An expert has suggested that as many as 11 million people could have been sexually assaulted in Britain. The same expert has also stated that as many as 25% of girls and 16.67 of boys under the age of 16 may have been victims of abuse.
Graham Wilmer, founder of the Lantern Project, an organisation that supports victims of sexual abuse, has said this figure would constitute a “national health epidemic,” which needs to be dealt with. The figures appear somewhat outlandish but Wilmer has said that his estimation is based on “prevalence rates published by the government”.
Mr Wilmer, an abuse victim himself, told Sky News, “There are potentially about 11.7 million victims out there at the moment who have not disclosed, and many of those people will start to come forward in very significant numbers.”
He would continue in the same interview to say, “You are dealing with a massive, massive problem. From what we have seen, if you don’t provide the right level of support and intervention to support people when they come forward you see very significant health problems, mental health and physical health, which have a direct cost to us as a society. We look upon child abuse and its impact now as a national health epidemic.”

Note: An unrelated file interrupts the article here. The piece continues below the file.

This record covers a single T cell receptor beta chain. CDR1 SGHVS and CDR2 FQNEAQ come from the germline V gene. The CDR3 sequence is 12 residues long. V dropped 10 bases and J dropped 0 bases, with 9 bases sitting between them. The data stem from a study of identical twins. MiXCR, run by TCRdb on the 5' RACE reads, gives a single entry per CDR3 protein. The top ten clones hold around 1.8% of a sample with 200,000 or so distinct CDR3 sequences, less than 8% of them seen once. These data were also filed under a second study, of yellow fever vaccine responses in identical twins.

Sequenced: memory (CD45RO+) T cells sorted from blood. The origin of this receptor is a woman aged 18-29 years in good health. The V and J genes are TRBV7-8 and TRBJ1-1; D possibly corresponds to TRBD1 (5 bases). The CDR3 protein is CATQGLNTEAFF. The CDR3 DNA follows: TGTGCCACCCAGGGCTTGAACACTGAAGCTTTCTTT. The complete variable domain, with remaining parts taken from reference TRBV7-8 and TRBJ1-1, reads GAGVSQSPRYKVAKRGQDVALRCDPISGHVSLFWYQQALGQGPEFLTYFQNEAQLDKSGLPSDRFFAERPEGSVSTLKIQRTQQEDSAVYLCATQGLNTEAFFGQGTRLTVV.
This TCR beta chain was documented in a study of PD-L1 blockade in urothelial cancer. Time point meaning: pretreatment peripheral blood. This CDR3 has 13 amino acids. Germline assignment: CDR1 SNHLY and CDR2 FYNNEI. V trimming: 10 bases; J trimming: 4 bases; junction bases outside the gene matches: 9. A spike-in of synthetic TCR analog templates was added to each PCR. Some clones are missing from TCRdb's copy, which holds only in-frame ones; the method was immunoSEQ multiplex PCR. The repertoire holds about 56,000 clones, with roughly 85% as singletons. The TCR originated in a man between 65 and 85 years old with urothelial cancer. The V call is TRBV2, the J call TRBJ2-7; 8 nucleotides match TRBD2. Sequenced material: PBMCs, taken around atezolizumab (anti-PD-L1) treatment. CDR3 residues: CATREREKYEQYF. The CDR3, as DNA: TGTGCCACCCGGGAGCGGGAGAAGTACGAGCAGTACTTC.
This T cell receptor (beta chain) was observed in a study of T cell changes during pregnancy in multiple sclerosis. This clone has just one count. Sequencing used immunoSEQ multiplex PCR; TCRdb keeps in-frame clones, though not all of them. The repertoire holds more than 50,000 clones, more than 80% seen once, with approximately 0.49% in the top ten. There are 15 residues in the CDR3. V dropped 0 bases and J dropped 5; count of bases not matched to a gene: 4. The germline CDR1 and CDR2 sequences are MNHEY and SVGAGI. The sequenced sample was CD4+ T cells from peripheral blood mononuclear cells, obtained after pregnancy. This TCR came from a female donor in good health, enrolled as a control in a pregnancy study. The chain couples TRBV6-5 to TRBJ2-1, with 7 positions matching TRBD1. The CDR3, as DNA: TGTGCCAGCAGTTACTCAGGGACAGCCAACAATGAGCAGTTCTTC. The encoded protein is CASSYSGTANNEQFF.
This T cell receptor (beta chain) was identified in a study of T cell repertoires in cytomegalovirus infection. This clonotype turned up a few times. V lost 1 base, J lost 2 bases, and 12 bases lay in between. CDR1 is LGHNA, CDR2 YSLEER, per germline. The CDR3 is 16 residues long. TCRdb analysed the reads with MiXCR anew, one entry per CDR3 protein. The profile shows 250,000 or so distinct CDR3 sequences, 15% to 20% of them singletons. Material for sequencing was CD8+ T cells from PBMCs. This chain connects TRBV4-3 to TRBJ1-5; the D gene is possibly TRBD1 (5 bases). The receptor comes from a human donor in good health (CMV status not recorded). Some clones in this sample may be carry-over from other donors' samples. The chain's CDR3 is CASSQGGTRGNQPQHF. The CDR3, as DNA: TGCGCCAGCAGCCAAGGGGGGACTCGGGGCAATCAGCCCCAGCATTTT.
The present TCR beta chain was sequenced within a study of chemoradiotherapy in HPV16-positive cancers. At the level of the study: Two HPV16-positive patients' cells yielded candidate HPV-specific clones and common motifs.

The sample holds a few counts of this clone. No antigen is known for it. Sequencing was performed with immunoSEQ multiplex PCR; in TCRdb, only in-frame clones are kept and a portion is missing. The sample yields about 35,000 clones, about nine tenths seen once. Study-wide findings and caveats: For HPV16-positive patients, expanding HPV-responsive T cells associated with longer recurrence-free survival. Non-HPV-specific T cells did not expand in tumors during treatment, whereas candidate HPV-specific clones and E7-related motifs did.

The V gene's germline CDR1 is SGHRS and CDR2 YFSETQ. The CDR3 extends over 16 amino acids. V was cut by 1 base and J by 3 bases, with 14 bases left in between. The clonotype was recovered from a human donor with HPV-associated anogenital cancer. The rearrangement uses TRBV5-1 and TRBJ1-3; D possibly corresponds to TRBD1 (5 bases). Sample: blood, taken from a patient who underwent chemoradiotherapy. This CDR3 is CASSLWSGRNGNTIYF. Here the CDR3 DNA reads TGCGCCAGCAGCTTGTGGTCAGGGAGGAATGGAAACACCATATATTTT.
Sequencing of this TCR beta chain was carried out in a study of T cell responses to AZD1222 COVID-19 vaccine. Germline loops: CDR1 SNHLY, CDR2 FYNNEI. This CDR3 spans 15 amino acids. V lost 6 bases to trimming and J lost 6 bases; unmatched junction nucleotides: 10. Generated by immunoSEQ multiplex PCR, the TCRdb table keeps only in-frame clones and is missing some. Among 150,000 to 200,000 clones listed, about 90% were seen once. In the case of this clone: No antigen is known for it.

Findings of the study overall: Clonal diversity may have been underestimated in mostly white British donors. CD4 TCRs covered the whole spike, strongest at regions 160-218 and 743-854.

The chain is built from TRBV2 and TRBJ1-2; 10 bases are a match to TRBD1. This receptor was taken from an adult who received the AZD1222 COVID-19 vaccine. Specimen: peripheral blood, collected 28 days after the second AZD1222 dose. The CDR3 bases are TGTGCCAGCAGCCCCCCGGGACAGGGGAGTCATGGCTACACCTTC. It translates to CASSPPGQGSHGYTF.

Mr Wilmer has discovered this information after he was appointed by Theresa May to the controversial historical sex abuse inquiry. The panel has already seen two chairs resign and had to contend with great anger from some victims themselves.
The NSPCC however states that Mr Wilmer’s figures are much too high. Their estimates state that it is more like 5% of all children as oppose to the much larger percentage that has been suggested. Mr Wilmer replied to this statement by claiming, “All of the forces of law, and the forces of support work that are available are all gearing towards saying this number is a big number, whether it is 11.5 million or 11.1 actually isn’t really relevant.”
He also went on to promise that although the figure is high he and the government would now do something about the problem saying, “The fact is that it is a massive number and because it is a massive problem we are now focusing on it and we are going to do something about it.”
The inquiry thus far has been dogged by controversy where conflicts of interest have cropped up and apparent insensitivity to victims is being claimed. This new estimate will hopefully jolt a reaction from the committee and force points of order to stop being discussed and the actual problem being placed on the table.
I find myself in agreement with Mr Wilmer if the figure is as low, as far as 11.1 million can be considered low, or if it as high as nearly 12 million is of little consequence; what needs to be discussed is how to help these people. The mental health problems could well be long lasting and yet there has not been a real solution presented maybe now that there is a figure attached we can start making headway. At least that’s what I hope happens.